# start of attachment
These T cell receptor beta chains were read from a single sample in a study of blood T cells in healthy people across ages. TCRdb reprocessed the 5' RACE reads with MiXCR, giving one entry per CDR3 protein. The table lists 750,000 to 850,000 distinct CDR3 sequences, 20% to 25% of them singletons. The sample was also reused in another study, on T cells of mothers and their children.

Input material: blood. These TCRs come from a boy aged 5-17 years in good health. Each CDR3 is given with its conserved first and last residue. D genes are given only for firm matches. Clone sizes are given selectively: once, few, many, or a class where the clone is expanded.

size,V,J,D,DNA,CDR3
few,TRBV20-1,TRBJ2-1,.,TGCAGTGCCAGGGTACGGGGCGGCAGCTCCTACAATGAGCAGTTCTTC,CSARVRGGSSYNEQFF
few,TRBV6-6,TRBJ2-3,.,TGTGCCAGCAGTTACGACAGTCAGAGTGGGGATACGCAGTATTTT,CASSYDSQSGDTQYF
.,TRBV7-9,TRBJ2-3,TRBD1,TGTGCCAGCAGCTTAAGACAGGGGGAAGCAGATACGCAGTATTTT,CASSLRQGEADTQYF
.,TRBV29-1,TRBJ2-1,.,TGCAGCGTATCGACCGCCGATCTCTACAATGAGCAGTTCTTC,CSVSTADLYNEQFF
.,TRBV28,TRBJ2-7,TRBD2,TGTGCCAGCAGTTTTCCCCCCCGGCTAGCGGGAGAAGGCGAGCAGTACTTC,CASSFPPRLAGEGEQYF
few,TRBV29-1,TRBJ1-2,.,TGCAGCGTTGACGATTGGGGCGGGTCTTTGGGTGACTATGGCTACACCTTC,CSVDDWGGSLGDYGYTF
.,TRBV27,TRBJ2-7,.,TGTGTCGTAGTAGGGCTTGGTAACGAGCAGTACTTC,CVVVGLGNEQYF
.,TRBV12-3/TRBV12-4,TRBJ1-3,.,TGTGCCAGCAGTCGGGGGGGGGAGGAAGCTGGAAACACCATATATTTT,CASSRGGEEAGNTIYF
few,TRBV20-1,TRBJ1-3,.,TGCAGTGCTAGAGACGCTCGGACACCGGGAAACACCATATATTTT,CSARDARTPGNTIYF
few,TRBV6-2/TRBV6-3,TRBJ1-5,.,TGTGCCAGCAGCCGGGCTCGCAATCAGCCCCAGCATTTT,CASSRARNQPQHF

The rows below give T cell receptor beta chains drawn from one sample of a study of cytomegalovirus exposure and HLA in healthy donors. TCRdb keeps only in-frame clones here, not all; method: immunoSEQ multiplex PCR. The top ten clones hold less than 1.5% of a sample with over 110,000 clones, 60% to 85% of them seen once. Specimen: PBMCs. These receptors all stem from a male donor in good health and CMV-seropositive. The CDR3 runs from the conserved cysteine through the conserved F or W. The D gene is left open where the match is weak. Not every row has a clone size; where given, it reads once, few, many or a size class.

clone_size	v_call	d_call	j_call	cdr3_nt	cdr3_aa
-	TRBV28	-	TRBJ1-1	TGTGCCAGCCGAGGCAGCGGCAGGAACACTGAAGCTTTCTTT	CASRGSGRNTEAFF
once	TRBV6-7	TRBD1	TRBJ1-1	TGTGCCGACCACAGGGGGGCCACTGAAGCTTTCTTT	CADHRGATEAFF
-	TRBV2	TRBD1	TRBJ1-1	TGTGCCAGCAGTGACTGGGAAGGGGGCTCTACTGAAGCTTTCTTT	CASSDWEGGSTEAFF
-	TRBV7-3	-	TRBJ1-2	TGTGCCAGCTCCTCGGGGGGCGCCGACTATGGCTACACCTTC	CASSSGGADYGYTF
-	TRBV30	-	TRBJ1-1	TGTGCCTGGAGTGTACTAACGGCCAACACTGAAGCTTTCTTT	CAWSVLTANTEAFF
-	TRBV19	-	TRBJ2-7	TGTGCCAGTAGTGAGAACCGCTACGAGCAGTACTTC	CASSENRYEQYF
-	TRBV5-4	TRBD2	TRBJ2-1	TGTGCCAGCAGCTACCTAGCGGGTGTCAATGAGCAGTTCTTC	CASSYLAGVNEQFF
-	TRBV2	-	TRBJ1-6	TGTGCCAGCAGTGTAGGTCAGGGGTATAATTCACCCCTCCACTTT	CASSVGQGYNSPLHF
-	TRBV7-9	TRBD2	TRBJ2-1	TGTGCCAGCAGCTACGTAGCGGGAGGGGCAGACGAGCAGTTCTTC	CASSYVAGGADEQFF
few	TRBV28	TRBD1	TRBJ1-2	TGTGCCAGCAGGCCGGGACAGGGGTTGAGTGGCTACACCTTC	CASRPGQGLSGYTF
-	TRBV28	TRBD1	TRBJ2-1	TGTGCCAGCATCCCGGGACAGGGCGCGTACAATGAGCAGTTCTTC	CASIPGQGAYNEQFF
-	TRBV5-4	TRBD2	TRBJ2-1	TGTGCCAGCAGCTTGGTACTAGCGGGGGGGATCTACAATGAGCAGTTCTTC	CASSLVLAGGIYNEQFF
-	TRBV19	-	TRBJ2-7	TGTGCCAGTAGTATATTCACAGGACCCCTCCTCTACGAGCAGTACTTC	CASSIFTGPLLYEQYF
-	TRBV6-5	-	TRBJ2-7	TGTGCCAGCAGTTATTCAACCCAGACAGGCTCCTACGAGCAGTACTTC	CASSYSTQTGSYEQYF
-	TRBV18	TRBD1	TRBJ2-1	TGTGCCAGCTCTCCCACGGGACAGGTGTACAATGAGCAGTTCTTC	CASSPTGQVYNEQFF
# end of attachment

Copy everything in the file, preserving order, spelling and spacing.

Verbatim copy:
These T cell receptor beta chains were read from a single sample in a study of blood T cells in healthy people across ages. TCRdb reprocessed the 5' RACE reads with MiXCR, giving one entry per CDR3 protein. The table lists 750,000 to 850,000 distinct CDR3 sequences, 20% to 25% of them singletons. The sample was also reused in another study, on T cells of mothers and their children.

Input material: blood. These TCRs come from a boy aged 5-17 years in good health. Each CDR3 is given with its conserved first and last residue. D genes are given only for firm matches. Clone sizes are given selectively: once, few, many, or a class where the clone is expanded.

size,V,J,D,DNA,CDR3
few,TRBV20-1,TRBJ2-1,.,TGCAGTGCCAGGGTACGGGGCGGCAGCTCCTACAATGAGCAGTTCTTC,CSARVRGGSSYNEQFF
few,TRBV6-6,TRBJ2-3,.,TGTGCCAGCAGTTACGACAGTCAGAGTGGGGATACGCAGTATTTT,CASSYDSQSGDTQYF
.,TRBV7-9,TRBJ2-3,TRBD1,TGTGCCAGCAGCTTAAGACAGGGGGAAGCAGATACGCAGTATTTT,CASSLRQGEADTQYF
.,TRBV29-1,TRBJ2-1,.,TGCAGCGTATCGACCGCCGATCTCTACAATGAGCAGTTCTTC,CSVSTADLYNEQFF
.,TRBV28,TRBJ2-7,TRBD2,TGTGCCAGCAGTTTTCCCCCCCGGCTAGCGGGAGAAGGCGAGCAGTACTTC,CASSFPPRLAGEGEQYF
few,TRBV29-1,TRBJ1-2,.,TGCAGCGTTGACGATTGGGGCGGGTCTTTGGGTGACTATGGCTACACCTTC,CSVDDWGGSLGDYGYTF
.,TRBV27,TRBJ2-7,.,TGTGTCGTAGTAGGGCTTGGTAACGAGCAGTACTTC,CVVVGLGNEQYF
.,TRBV12-3/TRBV12-4,TRBJ1-3,.,TGTGCCAGCAGTCGGGGGGGGGAGGAAGCTGGAAACACCATATATTTT,CASSRGGEEAGNTIYF
few,TRBV20-1,TRBJ1-3,.,TGCAGTGCTAGAGACGCTCGGACACCGGGAAACACCATATATTTT,CSARDARTPGNTIYF
few,TRBV6-2/TRBV6-3,TRBJ1-5,.,TGTGCCAGCAGCCGGGCTCGCAATCAGCCCCAGCATTTT,CASSRARNQPQHF

The rows below give T cell receptor beta chains drawn from one sample of a study of cytomegalovirus exposure and HLA in healthy donors. TCRdb keeps only in-frame clones here, not all; method: immunoSEQ multiplex PCR. The top ten clones hold less than 1.5% of a sample with over 110,000 clones, 60% to 85% of them seen once. Specimen: PBMCs. These receptors all stem from a male donor in good health and CMV-seropositive. The CDR3 runs from the conserved cysteine through the conserved F or W. The D gene is left open where the match is weak. Not every row has a clone size; where given, it reads once, few, many or a size class.

clone_size	v_call	d_call	j_call	cdr3_nt	cdr3_aa
-	TRBV28	-	TRBJ1-1	TGTGCCAGCCGAGGCAGCGGCAGGAACACTGAAGCTTTCTTT	CASRGSGRNTEAFF
once	TRBV6-7	TRBD1	TRBJ1-1	TGTGCCGACCACAGGGGGGCCACTGAAGCTTTCTTT	CADHRGATEAFF
-	TRBV2	TRBD1	TRBJ1-1	TGTGCCAGCAGTGACTGGGAAGGGGGCTCTACTGAAGCTTTCTTT	CASSDWEGGSTEAFF
-	TRBV7-3	-	TRBJ1-2	TGTGCCAGCTCCTCGGGGGGCGCCGACTATGGCTACACCTTC	CASSSGGADYGYTF
-	TRBV30	-	TRBJ1-1	TGTGCCTGGAGTGTACTAACGGCCAACACTGAAGCTTTCTTT	CAWSVLTANTEAFF
-	TRBV19	-	TRBJ2-7	TGTGCCAGTAGTGAGAACCGCTACGAGCAGTACTTC	CASSENRYEQYF
-	TRBV5-4	TRBD2	TRBJ2-1	TGTGCCAGCAGCTACCTAGCGGGTGTCAATGAGCAGTTCTTC	CASSYLAGVNEQFF
-	TRBV2	-	TRBJ1-6	TGTGCCAGCAGTGTAGGTCAGGGGTATAATTCACCCCTCCACTTT	CASSVGQGYNSPLHF
-	TRBV7-9	TRBD2	TRBJ2-1	TGTGCCAGCAGCTACGTAGCGGGAGGGGCAGACGAGCAGTTCTTC	CASSYVAGGADEQFF
few	TRBV28	TRBD1	TRBJ1-2	TGTGCCAGCAGGCCGGGACAGGGGTTGAGTGGCTACACCTTC	CASRPGQGLSGYTF
-	TRBV28	TRBD1	TRBJ2-1	TGTGCCAGCATCCCGGGACAGGGCGCGTACAATGAGCAGTTCTTC	CASIPGQGAYNEQFF
-	TRBV5-4	TRBD2	TRBJ2-1	TGTGCCAGCAGCTTGGTACTAGCGGGGGGGATCTACAATGAGCAGTTCTTC	CASSLVLAGGIYNEQFF
-	TRBV19	-	TRBJ2-7	TGTGCCAGTAGTATATTCACAGGACCCCTCCTCTACGAGCAGTACTTC	CASSIFTGPLLYEQYF
-	TRBV6-5	-	TRBJ2-7	TGTGCCAGCAGTTATTCAACCCAGACAGGCTCCTACGAGCAGTACTTC	CASSYSTQTGSYEQYF
-	TRBV18	TRBD1	TRBJ2-1	TGTGCCAGCTCTCCCACGGGACAGGTGTACAATGAGCAGTTCTTC	CASSPTGQVYNEQFF